Abstract: We present a dynamic general equilibrium model with agency costs, where heterogeneous firms choose among two alternative instruments of external finance-corporate bonds and bank loans. We characterize the financing choice of firms and the endogenous financial structure of the economy. The calibrated model is used to address questions such as: What explains differences in the financial structure of the US and the euro area? What are the implications of these differences for allocations? We find that a higher share of bank finance in the euro area relative to the US is due to lower availability of public information about firms' credit worthiness and to higher effciency of banks in acquiring this information. We also quantify the effect of differences in the financial structure on per-capita GDP.
    Keywords: Financial structure, agency costs, heterogeneity
    JEL: E20 E44 C68
    Date: 2005–08
  8. By: Bas van Groezen; Lex Meijdam
    Abstract: This paper analyses the relation between public pensions, fertility and child care in a closed economy OLG-model with endogenous fertility. It it shown that it is optimal to introduce child allowances if the government redistributes income from the young to the old, and rises when longevity increases.
    Keywords: ageing, child allowances, closed economy, endogenous fertility, overlapping generations, pensions, social security
    JEL: D10 H55 J13 J14 J18 J26
    Date: 2004–11
  9. By: François Ortalo-Magné (Department of Real Estate and Urban Land Economics, University of Wisconsin-Madison, 975 University Avenue, Madison, WI 53706, USA); Sven Rady (Department of Economics, University of Munich, Kaulbachstr. 45, D-80539 Munich, Germany)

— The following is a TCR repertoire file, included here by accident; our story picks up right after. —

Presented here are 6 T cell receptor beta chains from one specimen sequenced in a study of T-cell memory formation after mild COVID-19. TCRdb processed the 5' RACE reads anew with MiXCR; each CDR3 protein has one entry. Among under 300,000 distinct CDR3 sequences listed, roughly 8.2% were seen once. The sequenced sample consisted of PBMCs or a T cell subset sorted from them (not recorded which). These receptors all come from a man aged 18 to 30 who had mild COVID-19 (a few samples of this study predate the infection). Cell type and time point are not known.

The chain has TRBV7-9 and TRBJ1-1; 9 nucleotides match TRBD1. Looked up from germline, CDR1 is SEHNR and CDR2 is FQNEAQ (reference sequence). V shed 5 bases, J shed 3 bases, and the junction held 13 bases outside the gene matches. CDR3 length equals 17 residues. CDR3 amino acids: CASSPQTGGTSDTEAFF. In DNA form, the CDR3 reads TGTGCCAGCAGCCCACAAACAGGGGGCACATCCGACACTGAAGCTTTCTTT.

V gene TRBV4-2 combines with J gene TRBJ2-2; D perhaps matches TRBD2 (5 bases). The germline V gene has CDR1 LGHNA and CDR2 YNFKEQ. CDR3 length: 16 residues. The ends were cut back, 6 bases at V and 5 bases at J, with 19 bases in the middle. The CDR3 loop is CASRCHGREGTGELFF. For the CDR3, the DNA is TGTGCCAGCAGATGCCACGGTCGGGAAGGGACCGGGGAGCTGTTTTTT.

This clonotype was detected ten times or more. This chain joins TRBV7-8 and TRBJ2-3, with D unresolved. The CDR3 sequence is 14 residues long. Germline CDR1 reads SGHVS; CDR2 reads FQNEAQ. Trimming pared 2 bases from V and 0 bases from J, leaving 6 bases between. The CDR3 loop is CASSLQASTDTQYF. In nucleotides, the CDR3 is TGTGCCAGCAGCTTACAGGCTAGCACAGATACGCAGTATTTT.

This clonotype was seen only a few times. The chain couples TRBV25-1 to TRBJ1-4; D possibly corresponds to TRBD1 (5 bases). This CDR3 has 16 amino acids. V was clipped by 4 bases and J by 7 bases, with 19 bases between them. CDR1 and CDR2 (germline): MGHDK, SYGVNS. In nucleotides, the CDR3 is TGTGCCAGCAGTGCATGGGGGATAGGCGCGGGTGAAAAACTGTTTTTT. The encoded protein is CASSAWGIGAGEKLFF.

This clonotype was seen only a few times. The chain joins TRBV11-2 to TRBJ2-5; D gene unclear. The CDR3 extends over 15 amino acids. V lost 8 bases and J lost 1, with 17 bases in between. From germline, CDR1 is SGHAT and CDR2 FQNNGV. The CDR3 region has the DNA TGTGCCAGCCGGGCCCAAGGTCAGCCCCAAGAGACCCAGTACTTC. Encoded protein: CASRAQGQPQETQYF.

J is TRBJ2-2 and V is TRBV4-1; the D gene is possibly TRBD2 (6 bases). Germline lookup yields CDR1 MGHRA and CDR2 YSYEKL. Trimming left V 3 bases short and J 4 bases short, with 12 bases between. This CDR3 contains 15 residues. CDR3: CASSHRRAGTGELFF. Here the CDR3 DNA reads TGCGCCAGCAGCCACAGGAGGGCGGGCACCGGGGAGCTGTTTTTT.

Abstract: We propose a life-cycle model of the housing market with a property ladder and a credit constraint. We focus on equilibria which replicate the facts that credit constraints delay some households' first home purchase and force other households to buy a home smaller than they would like. The model helps us identify a powerful driver of the housing market: the ability of young households to afford the down payment on a starter home, and in particular their income. The model also highlights a channel whereby changes in income may yield housing price overshooting, with prices of trade-up homes displaying the most volatility, and a positive correlation between housing prices and transactions. This channel relies on the capital gains or losses on starter homes incurred by credit-constrained owners. We provide empirical support for our arguments with evidence from both the U.K. and the U.S.